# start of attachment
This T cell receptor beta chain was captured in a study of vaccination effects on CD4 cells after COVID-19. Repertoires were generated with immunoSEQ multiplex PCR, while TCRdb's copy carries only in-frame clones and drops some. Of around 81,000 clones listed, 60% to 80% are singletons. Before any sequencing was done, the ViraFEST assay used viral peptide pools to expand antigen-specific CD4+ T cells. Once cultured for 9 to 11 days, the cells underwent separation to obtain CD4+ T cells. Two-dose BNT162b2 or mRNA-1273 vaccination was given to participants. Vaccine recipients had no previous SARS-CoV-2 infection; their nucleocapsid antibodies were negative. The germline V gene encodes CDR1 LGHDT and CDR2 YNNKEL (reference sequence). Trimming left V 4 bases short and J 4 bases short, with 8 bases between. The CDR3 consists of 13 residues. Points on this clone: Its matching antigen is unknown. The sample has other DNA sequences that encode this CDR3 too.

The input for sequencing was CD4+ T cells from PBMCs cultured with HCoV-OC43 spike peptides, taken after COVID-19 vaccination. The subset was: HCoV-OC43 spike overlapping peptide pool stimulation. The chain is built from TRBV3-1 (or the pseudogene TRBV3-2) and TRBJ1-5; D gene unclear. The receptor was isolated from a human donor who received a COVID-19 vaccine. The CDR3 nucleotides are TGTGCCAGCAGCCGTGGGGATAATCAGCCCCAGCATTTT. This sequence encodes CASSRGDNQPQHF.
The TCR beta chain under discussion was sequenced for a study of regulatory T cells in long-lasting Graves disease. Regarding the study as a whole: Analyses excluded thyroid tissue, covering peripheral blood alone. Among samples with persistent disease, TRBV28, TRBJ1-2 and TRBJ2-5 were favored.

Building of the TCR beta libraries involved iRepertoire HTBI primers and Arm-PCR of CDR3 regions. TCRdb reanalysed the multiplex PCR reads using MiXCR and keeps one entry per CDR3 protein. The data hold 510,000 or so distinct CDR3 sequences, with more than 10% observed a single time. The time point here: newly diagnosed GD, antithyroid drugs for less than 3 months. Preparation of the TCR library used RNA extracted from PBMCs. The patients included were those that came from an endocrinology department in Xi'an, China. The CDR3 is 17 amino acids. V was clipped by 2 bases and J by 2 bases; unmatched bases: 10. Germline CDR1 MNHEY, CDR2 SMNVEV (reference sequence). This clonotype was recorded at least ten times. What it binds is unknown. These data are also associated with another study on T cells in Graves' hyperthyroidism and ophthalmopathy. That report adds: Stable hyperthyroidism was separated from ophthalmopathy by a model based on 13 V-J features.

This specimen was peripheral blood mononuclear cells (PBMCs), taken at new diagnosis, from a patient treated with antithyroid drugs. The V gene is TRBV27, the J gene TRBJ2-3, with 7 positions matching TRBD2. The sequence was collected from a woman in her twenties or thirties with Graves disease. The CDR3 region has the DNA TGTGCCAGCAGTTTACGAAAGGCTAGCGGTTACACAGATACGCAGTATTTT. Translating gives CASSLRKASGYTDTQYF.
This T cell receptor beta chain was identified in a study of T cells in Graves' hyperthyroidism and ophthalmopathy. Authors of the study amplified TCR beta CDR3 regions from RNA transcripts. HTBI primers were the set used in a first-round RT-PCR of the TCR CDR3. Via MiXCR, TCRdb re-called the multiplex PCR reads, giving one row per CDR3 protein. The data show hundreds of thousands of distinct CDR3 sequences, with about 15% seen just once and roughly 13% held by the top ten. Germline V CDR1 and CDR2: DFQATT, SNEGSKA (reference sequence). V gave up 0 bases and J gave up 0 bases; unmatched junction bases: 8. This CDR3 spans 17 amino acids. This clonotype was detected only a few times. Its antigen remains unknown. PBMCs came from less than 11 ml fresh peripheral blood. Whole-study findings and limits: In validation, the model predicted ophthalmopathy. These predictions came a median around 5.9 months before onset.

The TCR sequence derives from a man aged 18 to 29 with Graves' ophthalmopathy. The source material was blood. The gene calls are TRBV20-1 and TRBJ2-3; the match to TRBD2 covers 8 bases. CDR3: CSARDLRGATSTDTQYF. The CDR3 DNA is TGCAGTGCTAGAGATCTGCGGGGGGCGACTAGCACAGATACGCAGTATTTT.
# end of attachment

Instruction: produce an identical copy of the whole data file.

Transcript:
This T cell receptor beta chain was captured in a study of vaccination effects on CD4 cells after COVID-19. Repertoires were generated with immunoSEQ multiplex PCR, while TCRdb's copy carries only in-frame clones and drops some. Of around 81,000 clones listed, 60% to 80% are singletons. Before any sequencing was done, the ViraFEST assay used viral peptide pools to expand antigen-specific CD4+ T cells. Once cultured for 9 to 11 days, the cells underwent separation to obtain CD4+ T cells. Two-dose BNT162b2 or mRNA-1273 vaccination was given to participants. Vaccine recipients had no previous SARS-CoV-2 infection; their nucleocapsid antibodies were negative. The germline V gene encodes CDR1 LGHDT and CDR2 YNNKEL (reference sequence). Trimming left V 4 bases short and J 4 bases short, with 8 bases between. The CDR3 consists of 13 residues. Points on this clone: Its matching antigen is unknown. The sample has other DNA sequences that encode this CDR3 too.

The input for sequencing was CD4+ T cells from PBMCs cultured with HCoV-OC43 spike peptides, taken after COVID-19 vaccination. The subset was: HCoV-OC43 spike overlapping peptide pool stimulation. The chain is built from TRBV3-1 (or the pseudogene TRBV3-2) and TRBJ1-5; D gene unclear. The receptor was isolated from a human donor who received a COVID-19 vaccine. The CDR3 nucleotides are TGTGCCAGCAGCCGTGGGGATAATCAGCCCCAGCATTTT. This sequence encodes CASSRGDNQPQHF.
The TCR beta chain under discussion was sequenced for a study of regulatory T cells in long-lasting Graves disease. Regarding the study as a whole: Analyses excluded thyroid tissue, covering peripheral blood alone. Among samples with persistent disease, TRBV28, TRBJ1-2 and TRBJ2-5 were favored.

Building of the TCR beta libraries involved iRepertoire HTBI primers and Arm-PCR of CDR3 regions. TCRdb reanalysed the multiplex PCR reads using MiXCR and keeps one entry per CDR3 protein. The data hold 510,000 or so distinct CDR3 sequences, with more than 10% observed a single time. The time point here: newly diagnosed GD, antithyroid drugs for less than 3 months. Preparation of the TCR library used RNA extracted from PBMCs. The patients included were those that came from an endocrinology department in Xi'an, China. The CDR3 is 17 amino acids. V was clipped by 2 bases and J by 2 bases; unmatched bases: 10. Germline CDR1 MNHEY, CDR2 SMNVEV (reference sequence). This clonotype was recorded at least ten times. What it binds is unknown. These data are also associated with another study on T cells in Graves' hyperthyroidism and ophthalmopathy. That report adds: Stable hyperthyroidism was separated from ophthalmopathy by a model based on 13 V-J features.

This specimen was peripheral blood mononuclear cells (PBMCs), taken at new diagnosis, from a patient treated with antithyroid drugs. The V gene is TRBV27, the J gene TRBJ2-3, with 7 positions matching TRBD2. The sequence was collected from a woman in her twenties or thirties with Graves disease. The CDR3 region has the DNA TGTGCCAGCAGTTTACGAAAGGCTAGCGGTTACACAGATACGCAGTATTTT. Translating gives CASSLRKASGYTDTQYF.
This T cell receptor beta chain was identified in a study of T cells in Graves' hyperthyroidism and ophthalmopathy. Authors of the study amplified TCR beta CDR3 regions from RNA transcripts. HTBI primers were the set used in a first-round RT-PCR of the TCR CDR3. Via MiXCR, TCRdb re-called the multiplex PCR reads, giving one row per CDR3 protein. The data show hundreds of thousands of distinct CDR3 sequences, with about 15% seen just once and roughly 13% held by the top ten. Germline V CDR1 and CDR2: DFQATT, SNEGSKA (reference sequence). V gave up 0 bases and J gave up 0 bases; unmatched junction bases: 8. This CDR3 spans 17 amino acids. This clonotype was detected only a few times. Its antigen remains unknown. PBMCs came from less than 11 ml fresh peripheral blood. Whole-study findings and limits: In validation, the model predicted ophthalmopathy. These predictions came a median around 5.9 months before onset.

The TCR sequence derives from a man aged 18 to 29 with Graves' ophthalmopathy. The source material was blood. The gene calls are TRBV20-1 and TRBJ2-3; the match to TRBD2 covers 8 bases. CDR3: CSARDLRGATSTDTQYF. The CDR3 DNA is TGCAGTGCTAGAGATCTGCGGGGGGCGACTAGCACAGATACGCAGTATTTT.